Despite the UK being set to receive not one, but two big events this week, we suspect that the impact of both on sterling is likely to be relatively muted. First, CPI on Wednesday should show that headline inflation eased to 2.0% YoY. But the services inflation measure closely watched by the BoE is almost certain to have remained above Bank staff forecasts of 5.3% in May, an outcome that should do little to shift short term rate cut expectations. The BoE’s June policy decision on Thursday is the other major UK event of the week, though this too should have minimal impact. No change in rates is expected, and a run-back of the May messaging looks likely, keeping the door open to an August rate cut, but not pre-committing to any future decision. If we are right, then the roughly 50% chance of an August cut implied by swap markets looks fairly priced for now, meaning that neither event is likely to shift the market implied easing path in the UK, and therefore offer much impetus for sterling this week. That said, the pound has started the week on the back foot as data from Rightmove showed that UK house prices flatlined in June. But in our view this is more likely a product of reports over the weekend suggesting the Conservatives could be on track to win fewer than 100 seats in Parliament, with this likely to continue as the major story for sterling this week. As we have noted previously, a Conservative wipeout is unlikely to be a sterling positive event given that it cripples any political opposition and scrutiny. Given this, while we have been inclined to view the prospect of a large stable Labour majority as sterling positive heading towards July 4th, if polls continue to suggest this could turn into an extinction event, then this suggests building risk that the pound retraces lower in  the coming days.


While the loonie is likely to get off to a slow start to the week, with a light data calendar leaving USDCAD price action to be dictated by cross asset condition and events in the US, the BoC’s Summary of deliberations on Wednesday stands out as a key event for loonie traders. Expected rate differentials remain a major driver for the pair, and while the Fed poured cold water on the prospect of imminent easing in the US last week, there is an open question remaining as to whether the BoC delivers back-to-back rate cuts, following up their cut this month with further easing in July. Markets currently price the likelihood of this outcome at 70%, and Governor Macklem has done little to dispel this narrative since the June meeting, at least so far. We think the data warrants rapid easing from the BoC, arguing in favour of a series of consecutive cuts in the absence of verbal any resistance from policymakers. An endorsement of this view in the summary of deliberations would likely see Canadian rate cut expectations further accelerated, weighing on the loonie. More likely though, the Governing Council will prefer to keep their options open for the time being, suggesting messaging that is either relatively neutral, or offers modest pushback on current market expectations. If realised, the latter scenario should see the loonie making modest, albeit temporary, gains this week.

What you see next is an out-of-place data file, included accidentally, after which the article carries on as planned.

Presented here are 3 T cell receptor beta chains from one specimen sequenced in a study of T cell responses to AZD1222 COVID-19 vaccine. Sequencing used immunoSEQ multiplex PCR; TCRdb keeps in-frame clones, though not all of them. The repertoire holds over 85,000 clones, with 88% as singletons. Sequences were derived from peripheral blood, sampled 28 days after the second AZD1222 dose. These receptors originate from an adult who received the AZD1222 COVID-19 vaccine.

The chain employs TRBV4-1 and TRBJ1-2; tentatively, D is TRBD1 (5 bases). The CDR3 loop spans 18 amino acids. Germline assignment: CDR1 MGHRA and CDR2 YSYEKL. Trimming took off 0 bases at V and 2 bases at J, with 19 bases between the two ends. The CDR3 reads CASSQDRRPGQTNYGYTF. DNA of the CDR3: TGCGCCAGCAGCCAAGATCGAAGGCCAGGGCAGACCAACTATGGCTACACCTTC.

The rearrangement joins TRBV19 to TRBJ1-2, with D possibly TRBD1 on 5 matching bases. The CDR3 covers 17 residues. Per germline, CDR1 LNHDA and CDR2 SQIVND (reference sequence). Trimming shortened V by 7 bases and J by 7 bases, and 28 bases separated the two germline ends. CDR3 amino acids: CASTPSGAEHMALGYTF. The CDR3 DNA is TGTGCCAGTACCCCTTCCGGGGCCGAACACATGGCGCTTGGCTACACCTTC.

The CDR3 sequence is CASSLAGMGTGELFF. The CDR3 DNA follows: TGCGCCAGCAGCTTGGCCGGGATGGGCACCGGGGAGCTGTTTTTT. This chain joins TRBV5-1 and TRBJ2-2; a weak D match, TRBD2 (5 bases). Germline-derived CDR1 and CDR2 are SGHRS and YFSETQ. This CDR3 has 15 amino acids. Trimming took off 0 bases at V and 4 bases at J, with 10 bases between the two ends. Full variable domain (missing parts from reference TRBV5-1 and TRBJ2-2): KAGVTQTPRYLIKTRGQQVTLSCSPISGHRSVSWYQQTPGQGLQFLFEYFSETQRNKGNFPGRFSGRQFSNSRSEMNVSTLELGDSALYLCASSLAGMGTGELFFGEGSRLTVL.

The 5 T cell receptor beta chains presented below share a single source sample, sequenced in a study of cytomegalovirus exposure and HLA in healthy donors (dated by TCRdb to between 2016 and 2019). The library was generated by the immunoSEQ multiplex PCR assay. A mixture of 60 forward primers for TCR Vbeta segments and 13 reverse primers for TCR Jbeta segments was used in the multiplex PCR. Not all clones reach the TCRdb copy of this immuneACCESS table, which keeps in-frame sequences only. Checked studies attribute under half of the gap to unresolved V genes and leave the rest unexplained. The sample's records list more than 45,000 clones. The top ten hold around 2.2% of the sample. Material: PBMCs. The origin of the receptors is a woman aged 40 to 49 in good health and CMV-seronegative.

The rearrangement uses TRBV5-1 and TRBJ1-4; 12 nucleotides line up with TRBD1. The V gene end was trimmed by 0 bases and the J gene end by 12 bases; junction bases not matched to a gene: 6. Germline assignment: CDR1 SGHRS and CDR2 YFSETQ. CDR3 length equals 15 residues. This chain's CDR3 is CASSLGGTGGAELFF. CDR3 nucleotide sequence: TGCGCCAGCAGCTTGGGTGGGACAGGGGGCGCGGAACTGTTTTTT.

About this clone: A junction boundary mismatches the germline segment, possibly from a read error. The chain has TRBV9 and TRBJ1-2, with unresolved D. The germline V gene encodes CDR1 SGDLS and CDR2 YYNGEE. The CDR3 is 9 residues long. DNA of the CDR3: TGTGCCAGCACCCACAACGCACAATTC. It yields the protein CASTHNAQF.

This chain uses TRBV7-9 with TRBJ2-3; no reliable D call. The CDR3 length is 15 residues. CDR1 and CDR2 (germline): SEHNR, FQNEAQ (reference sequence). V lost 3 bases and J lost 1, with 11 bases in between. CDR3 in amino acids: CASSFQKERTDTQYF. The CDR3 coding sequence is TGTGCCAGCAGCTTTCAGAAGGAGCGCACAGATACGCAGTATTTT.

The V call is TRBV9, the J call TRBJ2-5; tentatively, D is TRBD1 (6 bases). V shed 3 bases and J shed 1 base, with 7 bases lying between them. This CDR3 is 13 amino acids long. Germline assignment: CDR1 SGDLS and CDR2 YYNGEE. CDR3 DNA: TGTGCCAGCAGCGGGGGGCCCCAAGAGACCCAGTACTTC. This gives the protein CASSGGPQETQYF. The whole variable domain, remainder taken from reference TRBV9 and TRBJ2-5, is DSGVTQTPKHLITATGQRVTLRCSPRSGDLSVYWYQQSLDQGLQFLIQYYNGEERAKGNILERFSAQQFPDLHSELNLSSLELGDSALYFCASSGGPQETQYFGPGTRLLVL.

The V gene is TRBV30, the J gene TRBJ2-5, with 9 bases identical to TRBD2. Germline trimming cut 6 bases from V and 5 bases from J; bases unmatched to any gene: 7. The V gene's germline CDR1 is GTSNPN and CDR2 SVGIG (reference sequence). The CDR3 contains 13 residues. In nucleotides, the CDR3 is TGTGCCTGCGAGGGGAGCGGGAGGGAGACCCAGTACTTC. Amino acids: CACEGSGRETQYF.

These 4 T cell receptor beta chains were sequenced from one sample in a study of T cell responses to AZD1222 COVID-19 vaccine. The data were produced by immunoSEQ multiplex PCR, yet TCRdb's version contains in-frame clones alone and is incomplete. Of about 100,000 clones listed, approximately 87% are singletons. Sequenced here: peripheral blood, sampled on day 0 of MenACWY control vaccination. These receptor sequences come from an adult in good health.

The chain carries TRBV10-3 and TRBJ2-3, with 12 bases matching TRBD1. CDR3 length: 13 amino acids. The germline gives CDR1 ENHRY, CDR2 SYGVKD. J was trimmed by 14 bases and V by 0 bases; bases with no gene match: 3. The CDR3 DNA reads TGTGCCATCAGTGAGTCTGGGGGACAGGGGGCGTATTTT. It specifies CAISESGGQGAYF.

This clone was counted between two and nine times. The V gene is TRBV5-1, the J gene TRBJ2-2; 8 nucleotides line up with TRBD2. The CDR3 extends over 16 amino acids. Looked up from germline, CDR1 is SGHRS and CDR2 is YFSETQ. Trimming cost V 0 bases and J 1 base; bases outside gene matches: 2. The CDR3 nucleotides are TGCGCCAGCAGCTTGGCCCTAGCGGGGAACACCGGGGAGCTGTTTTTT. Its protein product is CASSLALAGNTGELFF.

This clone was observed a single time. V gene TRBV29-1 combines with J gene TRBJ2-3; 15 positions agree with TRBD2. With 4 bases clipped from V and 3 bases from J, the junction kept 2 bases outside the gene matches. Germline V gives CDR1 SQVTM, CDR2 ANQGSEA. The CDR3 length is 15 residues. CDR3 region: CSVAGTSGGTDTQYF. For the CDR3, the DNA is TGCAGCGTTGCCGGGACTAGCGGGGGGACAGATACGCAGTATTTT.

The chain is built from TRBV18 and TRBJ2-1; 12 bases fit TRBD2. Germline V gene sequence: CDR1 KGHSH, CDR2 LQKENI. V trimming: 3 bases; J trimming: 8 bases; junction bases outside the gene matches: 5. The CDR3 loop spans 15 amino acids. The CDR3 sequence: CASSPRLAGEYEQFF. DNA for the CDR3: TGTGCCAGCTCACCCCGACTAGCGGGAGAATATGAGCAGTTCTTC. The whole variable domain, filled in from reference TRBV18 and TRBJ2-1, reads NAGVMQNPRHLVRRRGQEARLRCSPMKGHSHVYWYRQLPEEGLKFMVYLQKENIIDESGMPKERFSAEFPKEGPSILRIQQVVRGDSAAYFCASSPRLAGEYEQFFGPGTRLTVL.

This information has been prepared by Monex Europe Holdings Limited, part of Monex S.A.P.I. de C.V. (“Monex”). The material is for general information purposes only, and does not take into account your personal circumstances or objectives. Nothing in this material is, or should be considered to be, financial, investment or other advice on which reliance should be placed. No representation or warranty is given as to the accuracy or completeness of this information. All entities in the “Monex” group of companies are regulated for different products and services within the jurisdictions in which they operate. Details of the different entities can be found here. Details of the respective entities’ regulated status and available products and services can then be found on the relevant links to the individual jurisdictions’ website.